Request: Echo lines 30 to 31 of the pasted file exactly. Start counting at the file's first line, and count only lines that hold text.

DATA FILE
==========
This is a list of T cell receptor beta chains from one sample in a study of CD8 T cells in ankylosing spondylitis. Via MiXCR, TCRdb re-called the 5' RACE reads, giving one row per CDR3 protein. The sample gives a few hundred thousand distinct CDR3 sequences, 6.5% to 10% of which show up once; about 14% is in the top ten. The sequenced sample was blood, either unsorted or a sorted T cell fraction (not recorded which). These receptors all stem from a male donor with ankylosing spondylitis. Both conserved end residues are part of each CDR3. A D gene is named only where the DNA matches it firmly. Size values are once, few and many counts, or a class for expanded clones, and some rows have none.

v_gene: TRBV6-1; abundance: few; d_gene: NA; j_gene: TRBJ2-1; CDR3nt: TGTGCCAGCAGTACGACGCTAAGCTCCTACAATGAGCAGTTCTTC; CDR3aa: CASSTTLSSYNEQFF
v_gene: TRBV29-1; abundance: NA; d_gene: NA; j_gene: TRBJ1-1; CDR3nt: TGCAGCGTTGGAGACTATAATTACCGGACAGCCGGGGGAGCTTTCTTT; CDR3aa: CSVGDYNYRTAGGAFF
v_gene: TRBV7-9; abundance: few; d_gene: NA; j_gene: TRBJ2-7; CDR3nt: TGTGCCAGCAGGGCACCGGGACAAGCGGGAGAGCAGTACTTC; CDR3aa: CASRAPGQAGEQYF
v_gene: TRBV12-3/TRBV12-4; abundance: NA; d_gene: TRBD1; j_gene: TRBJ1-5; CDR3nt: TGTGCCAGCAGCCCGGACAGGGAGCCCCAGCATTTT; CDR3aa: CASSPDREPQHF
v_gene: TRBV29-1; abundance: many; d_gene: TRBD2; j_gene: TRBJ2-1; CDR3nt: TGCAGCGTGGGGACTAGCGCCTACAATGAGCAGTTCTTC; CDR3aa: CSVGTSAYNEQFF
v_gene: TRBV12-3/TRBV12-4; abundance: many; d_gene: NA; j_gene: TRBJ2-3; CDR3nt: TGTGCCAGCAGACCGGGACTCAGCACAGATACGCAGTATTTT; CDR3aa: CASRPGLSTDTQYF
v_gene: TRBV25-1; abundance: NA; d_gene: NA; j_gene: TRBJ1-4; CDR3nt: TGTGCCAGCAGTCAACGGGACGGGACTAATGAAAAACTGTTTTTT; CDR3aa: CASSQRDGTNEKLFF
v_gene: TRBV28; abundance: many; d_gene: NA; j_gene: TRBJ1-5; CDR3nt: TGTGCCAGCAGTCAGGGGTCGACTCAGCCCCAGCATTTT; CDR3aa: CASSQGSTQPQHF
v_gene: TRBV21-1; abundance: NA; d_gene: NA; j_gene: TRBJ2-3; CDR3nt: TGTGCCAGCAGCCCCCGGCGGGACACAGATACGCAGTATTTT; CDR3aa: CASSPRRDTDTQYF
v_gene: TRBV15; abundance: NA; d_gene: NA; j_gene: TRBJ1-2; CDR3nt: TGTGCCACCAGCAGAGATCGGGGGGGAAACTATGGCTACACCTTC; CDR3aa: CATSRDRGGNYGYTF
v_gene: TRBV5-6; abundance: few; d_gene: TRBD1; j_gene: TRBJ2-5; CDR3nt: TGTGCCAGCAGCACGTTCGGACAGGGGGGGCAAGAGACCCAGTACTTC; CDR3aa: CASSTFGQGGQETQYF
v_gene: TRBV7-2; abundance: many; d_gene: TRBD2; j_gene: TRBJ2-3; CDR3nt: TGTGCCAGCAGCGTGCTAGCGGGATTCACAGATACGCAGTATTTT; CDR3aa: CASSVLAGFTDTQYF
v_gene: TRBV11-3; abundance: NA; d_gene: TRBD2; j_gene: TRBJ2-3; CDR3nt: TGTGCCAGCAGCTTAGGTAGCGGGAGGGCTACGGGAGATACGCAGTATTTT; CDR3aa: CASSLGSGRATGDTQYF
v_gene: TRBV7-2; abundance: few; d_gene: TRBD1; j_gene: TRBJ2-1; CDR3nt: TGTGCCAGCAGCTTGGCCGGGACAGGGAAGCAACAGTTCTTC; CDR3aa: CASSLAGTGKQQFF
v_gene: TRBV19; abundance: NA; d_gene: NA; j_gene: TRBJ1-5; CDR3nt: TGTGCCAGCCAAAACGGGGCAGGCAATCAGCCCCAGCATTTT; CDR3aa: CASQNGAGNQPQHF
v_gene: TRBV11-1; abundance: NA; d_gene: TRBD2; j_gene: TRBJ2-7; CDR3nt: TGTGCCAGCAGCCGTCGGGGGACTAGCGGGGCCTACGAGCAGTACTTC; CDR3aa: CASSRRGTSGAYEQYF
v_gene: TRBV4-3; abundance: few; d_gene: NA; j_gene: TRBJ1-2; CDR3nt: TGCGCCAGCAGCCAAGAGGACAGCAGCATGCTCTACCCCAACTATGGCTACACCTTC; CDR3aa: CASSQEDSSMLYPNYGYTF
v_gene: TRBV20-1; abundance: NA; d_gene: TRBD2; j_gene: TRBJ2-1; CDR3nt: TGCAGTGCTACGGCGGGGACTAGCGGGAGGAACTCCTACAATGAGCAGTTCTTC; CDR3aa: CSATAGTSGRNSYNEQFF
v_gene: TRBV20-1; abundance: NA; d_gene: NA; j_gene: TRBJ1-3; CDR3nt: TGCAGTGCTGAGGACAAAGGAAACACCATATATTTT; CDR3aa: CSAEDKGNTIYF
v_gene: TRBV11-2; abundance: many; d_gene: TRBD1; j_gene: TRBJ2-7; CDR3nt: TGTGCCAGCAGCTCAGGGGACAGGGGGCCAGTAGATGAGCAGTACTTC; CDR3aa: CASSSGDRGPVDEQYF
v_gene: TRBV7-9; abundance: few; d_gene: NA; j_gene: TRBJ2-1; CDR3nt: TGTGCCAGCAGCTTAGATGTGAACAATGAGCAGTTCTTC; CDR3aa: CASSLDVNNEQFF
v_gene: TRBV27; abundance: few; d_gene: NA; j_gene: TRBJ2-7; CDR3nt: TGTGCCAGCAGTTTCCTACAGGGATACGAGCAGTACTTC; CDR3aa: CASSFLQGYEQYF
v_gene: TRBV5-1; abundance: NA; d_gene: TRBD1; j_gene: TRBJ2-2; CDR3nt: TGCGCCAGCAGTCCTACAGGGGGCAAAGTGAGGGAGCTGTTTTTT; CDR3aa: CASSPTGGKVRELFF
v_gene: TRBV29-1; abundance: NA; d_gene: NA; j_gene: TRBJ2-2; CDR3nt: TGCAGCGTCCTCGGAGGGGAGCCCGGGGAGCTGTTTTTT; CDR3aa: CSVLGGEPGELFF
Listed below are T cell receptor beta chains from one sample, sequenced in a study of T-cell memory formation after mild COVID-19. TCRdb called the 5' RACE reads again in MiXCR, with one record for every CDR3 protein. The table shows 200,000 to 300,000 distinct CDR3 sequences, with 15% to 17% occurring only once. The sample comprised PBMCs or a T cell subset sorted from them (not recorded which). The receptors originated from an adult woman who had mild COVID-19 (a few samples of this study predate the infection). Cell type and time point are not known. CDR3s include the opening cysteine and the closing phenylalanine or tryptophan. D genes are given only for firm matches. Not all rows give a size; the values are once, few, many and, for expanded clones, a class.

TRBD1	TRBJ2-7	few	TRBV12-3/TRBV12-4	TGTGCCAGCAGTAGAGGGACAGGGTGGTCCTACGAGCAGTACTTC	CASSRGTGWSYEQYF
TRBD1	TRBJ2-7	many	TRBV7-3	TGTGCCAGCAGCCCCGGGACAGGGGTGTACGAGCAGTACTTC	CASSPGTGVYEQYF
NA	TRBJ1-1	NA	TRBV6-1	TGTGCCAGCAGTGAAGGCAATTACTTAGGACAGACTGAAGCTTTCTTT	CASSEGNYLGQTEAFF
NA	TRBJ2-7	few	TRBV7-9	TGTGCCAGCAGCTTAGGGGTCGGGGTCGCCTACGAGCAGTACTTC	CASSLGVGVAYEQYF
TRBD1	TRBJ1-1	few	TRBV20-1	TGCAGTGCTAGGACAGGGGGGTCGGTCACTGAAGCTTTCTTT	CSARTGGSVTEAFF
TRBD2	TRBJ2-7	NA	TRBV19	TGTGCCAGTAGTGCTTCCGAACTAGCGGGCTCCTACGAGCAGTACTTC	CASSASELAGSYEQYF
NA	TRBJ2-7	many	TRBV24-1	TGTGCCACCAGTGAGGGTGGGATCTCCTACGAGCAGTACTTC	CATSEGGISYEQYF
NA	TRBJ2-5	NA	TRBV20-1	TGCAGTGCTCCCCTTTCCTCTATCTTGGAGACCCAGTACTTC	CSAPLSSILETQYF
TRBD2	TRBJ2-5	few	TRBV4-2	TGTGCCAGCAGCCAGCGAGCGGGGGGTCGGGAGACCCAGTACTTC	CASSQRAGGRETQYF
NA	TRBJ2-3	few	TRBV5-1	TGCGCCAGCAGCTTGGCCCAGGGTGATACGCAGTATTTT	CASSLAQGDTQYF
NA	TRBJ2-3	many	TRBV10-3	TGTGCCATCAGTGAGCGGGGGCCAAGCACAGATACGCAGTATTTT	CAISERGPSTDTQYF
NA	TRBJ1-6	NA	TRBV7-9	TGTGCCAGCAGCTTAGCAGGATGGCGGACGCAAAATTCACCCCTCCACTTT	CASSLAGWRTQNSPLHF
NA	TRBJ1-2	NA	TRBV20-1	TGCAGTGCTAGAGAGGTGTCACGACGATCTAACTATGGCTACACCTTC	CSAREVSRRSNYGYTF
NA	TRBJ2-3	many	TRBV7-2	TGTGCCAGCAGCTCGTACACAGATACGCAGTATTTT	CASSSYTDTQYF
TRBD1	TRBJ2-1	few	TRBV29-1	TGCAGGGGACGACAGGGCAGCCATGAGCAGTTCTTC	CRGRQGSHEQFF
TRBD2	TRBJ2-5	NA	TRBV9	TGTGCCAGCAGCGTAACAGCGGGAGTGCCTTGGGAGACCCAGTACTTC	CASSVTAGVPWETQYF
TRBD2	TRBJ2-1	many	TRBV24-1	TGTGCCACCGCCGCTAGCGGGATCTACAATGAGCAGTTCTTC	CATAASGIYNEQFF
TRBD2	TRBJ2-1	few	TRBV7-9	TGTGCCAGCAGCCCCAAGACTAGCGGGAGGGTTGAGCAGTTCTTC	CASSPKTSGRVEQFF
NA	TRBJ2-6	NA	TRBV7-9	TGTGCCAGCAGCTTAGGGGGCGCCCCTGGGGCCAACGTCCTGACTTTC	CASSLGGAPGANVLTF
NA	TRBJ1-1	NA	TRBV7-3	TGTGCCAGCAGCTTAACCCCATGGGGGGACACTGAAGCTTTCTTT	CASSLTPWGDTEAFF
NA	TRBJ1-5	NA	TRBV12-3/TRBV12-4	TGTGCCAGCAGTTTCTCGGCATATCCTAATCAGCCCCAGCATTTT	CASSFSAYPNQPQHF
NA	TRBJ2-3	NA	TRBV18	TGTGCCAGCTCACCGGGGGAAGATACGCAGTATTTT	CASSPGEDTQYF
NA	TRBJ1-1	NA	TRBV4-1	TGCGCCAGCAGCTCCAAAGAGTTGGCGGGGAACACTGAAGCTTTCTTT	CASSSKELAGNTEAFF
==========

NA	TRBJ2-7	few	TRBV7-9	TGTGCCAGCAGCTTAGGGGTCGGGGTCGCCTACGAGCAGTACTTC	CASSLGVGVAYEQYF
TRBD1	TRBJ1-1	few	TRBV20-1	TGCAGTGCTAGGACAGGGGGGTCGGTCACTGAAGCTTTCTTT	CSARTGGSVTEAFF